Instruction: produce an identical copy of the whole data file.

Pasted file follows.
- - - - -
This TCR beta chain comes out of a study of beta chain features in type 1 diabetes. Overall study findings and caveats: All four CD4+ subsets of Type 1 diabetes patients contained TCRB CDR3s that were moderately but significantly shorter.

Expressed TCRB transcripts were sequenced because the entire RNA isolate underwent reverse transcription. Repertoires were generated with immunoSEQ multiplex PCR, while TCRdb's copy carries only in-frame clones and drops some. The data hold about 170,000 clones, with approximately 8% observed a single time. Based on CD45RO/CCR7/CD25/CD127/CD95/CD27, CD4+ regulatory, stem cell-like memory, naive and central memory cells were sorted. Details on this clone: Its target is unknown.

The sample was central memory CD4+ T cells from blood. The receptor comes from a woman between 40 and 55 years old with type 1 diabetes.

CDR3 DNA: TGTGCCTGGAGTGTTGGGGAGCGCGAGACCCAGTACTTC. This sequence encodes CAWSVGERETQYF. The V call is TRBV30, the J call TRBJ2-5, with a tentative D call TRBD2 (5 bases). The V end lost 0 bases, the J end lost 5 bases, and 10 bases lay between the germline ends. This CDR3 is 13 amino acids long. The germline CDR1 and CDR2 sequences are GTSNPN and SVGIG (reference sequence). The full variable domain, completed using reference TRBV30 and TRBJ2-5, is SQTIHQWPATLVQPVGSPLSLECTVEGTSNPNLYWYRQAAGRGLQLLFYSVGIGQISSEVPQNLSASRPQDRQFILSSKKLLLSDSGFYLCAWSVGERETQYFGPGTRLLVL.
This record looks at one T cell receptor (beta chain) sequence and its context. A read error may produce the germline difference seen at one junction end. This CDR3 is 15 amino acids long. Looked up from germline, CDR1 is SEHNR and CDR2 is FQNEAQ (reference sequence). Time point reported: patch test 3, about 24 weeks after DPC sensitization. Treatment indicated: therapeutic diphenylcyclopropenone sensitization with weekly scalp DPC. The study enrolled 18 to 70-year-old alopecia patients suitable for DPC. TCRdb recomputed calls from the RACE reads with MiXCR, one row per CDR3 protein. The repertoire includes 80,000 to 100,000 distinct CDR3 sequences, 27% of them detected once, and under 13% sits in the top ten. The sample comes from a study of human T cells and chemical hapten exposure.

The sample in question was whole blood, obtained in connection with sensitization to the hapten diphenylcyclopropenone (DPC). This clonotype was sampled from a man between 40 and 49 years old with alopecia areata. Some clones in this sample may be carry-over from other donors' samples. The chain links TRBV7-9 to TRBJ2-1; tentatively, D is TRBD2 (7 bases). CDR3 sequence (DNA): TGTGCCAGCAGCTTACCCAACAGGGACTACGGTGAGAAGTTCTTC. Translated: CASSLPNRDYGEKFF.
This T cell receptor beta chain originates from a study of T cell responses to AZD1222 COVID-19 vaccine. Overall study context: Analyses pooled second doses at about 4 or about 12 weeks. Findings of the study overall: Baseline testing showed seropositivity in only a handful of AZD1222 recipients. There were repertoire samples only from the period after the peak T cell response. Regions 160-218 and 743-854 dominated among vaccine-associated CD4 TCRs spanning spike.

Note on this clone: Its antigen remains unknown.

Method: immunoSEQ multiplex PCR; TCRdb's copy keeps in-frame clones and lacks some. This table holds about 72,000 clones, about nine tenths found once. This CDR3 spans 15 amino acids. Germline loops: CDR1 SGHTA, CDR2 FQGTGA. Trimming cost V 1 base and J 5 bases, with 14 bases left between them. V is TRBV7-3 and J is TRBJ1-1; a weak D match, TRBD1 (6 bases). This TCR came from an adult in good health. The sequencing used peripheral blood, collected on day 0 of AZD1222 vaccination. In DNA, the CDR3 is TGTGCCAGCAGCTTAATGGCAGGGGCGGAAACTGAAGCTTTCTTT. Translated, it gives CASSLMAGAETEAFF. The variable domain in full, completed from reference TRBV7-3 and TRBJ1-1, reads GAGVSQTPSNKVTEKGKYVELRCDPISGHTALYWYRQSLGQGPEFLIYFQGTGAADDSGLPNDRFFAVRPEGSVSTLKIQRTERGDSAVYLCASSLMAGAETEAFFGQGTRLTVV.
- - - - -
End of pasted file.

This TCR beta chain comes out of a study of beta chain features in type 1 diabetes. Overall study findings and caveats: All four CD4+ subsets of Type 1 diabetes patients contained TCRB CDR3s that were moderately but significantly shorter.

Expressed TCRB transcripts were sequenced because the entire RNA isolate underwent reverse transcription. Repertoires were generated with immunoSEQ multiplex PCR, while TCRdb's copy carries only in-frame clones and drops some. The data hold about 170,000 clones, with approximately 8% observed a single time. Based on CD45RO/CCR7/CD25/CD127/CD95/CD27, CD4+ regulatory, stem cell-like memory, naive and central memory cells were sorted. Details on this clone: Its target is unknown.

The sample was central memory CD4+ T cells from blood. The receptor comes from a woman between 40 and 55 years old with type 1 diabetes.

CDR3 DNA: TGTGCCTGGAGTGTTGGGGAGCGCGAGACCCAGTACTTC. This sequence encodes CAWSVGERETQYF. The V call is TRBV30, the J call TRBJ2-5, with a tentative D call TRBD2 (5 bases). The V end lost 0 bases, the J end lost 5 bases, and 10 bases lay between the germline ends. This CDR3 is 13 amino acids long. The germline CDR1 and CDR2 sequences are GTSNPN and SVGIG (reference sequence). The full variable domain, completed using reference TRBV30 and TRBJ2-5, is SQTIHQWPATLVQPVGSPLSLECTVEGTSNPNLYWYRQAAGRGLQLLFYSVGIGQISSEVPQNLSASRPQDRQFILSSKKLLLSDSGFYLCAWSVGERETQYFGPGTRLLVL.
This record looks at one T cell receptor (beta chain) sequence and its context. A read error may produce the germline difference seen at one junction end. This CDR3 is 15 amino acids long. Looked up from germline, CDR1 is SEHNR and CDR2 is FQNEAQ (reference sequence). Time point reported: patch test 3, about 24 weeks after DPC sensitization. Treatment indicated: therapeutic diphenylcyclopropenone sensitization with weekly scalp DPC. The study enrolled 18 to 70-year-old alopecia patients suitable for DPC. TCRdb recomputed calls from the RACE reads with MiXCR, one row per CDR3 protein. The repertoire includes 80,000 to 100,000 distinct CDR3 sequences, 27% of them detected once, and under 13% sits in the top ten. The sample comes from a study of human T cells and chemical hapten exposure.

The sample in question was whole blood, obtained in connection with sensitization to the hapten diphenylcyclopropenone (DPC). This clonotype was sampled from a man between 40 and 49 years old with alopecia areata. Some clones in this sample may be carry-over from other donors' samples. The chain links TRBV7-9 to TRBJ2-1; tentatively, D is TRBD2 (7 bases). CDR3 sequence (DNA): TGTGCCAGCAGCTTACCCAACAGGGACTACGGTGAGAAGTTCTTC. Translated: CASSLPNRDYGEKFF.
This T cell receptor beta chain originates from a study of T cell responses to AZD1222 COVID-19 vaccine. Overall study context: Analyses pooled second doses at about 4 or about 12 weeks. Findings of the study overall: Baseline testing showed seropositivity in only a handful of AZD1222 recipients. There were repertoire samples only from the period after the peak T cell response. Regions 160-218 and 743-854 dominated among vaccine-associated CD4 TCRs spanning spike.

Note on this clone: Its antigen remains unknown.

Method: immunoSEQ multiplex PCR; TCRdb's copy keeps in-frame clones and lacks some. This table holds about 72,000 clones, about nine tenths found once. This CDR3 spans 15 amino acids. Germline loops: CDR1 SGHTA, CDR2 FQGTGA. Trimming cost V 1 base and J 5 bases, with 14 bases left between them. V is TRBV7-3 and J is TRBJ1-1; a weak D match, TRBD1 (6 bases). This TCR came from an adult in good health. The sequencing used peripheral blood, collected on day 0 of AZD1222 vaccination. In DNA, the CDR3 is TGTGCCAGCAGCTTAATGGCAGGGGCGGAAACTGAAGCTTTCTTT. Translated, it gives CASSLMAGAETEAFF. The variable domain in full, completed from reference TRBV7-3 and TRBJ1-1, reads GAGVSQTPSNKVTEKGKYVELRCDPISGHTALYWYRQSLGQGPEFLIYFQGTGAADDSGLPNDRFFAVRPEGSVSTLKIQRTERGDSAVYLCASSLMAGAETEAFFGQGTRLTVV.